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A Scoping Review of Urban Agriculture: Trends, Current Issues, and Future Research
Published by the American Society of Agricultural and Biological Engineers, St. Joseph, Michigan www.asabe.org
Citation: 2018 ASABE Annual International Meeting 1801241.(doi:10.13031/aim.201801241)
Authors: Ronald J. Smith, Robert M. Stwalley III
Keywords: Urban agriculture, definition, Scoping, review, systematic, search, literature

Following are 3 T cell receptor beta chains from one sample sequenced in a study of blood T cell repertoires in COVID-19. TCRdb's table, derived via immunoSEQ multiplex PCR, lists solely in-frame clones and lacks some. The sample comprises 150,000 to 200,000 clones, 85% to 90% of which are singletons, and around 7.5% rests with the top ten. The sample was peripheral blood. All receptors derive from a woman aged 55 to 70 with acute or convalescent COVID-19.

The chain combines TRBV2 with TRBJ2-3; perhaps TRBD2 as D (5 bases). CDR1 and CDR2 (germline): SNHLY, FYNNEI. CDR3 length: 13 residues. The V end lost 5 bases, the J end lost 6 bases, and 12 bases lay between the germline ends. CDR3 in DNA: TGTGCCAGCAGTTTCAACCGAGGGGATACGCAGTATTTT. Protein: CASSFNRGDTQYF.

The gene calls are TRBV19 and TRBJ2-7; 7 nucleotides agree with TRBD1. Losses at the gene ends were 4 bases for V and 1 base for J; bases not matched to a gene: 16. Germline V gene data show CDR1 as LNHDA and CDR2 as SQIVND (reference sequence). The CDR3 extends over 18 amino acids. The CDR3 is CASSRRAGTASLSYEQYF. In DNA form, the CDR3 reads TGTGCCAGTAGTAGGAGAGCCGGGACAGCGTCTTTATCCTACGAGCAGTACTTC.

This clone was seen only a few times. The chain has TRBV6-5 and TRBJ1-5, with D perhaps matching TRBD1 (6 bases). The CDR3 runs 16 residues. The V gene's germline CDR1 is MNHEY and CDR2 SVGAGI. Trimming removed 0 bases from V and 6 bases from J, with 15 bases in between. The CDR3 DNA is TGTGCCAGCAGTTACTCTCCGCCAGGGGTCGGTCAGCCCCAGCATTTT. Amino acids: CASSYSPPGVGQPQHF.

Abstract. Food production in and around cities presents a major challenge for growing populations in the near future. Consequently, there is renewed global interest in various forms of urban agriculture (UA) and the greening of local communities. The concept of UA is vague and ambiguous, which renders its implementation and acceptance very difficult. A large share of literature surrounding UA has reported methods and results from diverse disciplines related to Agricultural and Biological Engineering (ABE). However, widespread adoption of integrated practices and policies is affected by a lack of empirical evidence on recent characteristics of UA. To improve upon this situation, a scoping review was performed using the Arksey and O‘Malley framework to address the primary research questions: what is UA and how has it been reported in recent years? This study examined publications from 1988 to December 2017 to (1) review the recent state of research on UA, (2) highlight different research approaches and methods related to UA, and (3) to identify possible areas for future research. Relevant publications were identified, screened, and results were reported. The project identified different elements of UA and how they relate to an ABE research lens. Economic, environmental, and social domains covered the dominant forms of agriculture practiced in urban and peri-urban spaces. An interdisciplinary framework for understanding the different elements of UA was also reported. A key outcome of this study has been the development of a transparent method for mapping relevant areas of UA research and identifying research gaps and avenues for decision-making. Further comparative tests are needed to develop guidelines that include stakeholder engagement to build a more inclusive and comprehensive systematic search protocol. This framework for characterizing UA as a nexus of study can lead to integrating future research and work in urban agricultural spaces.
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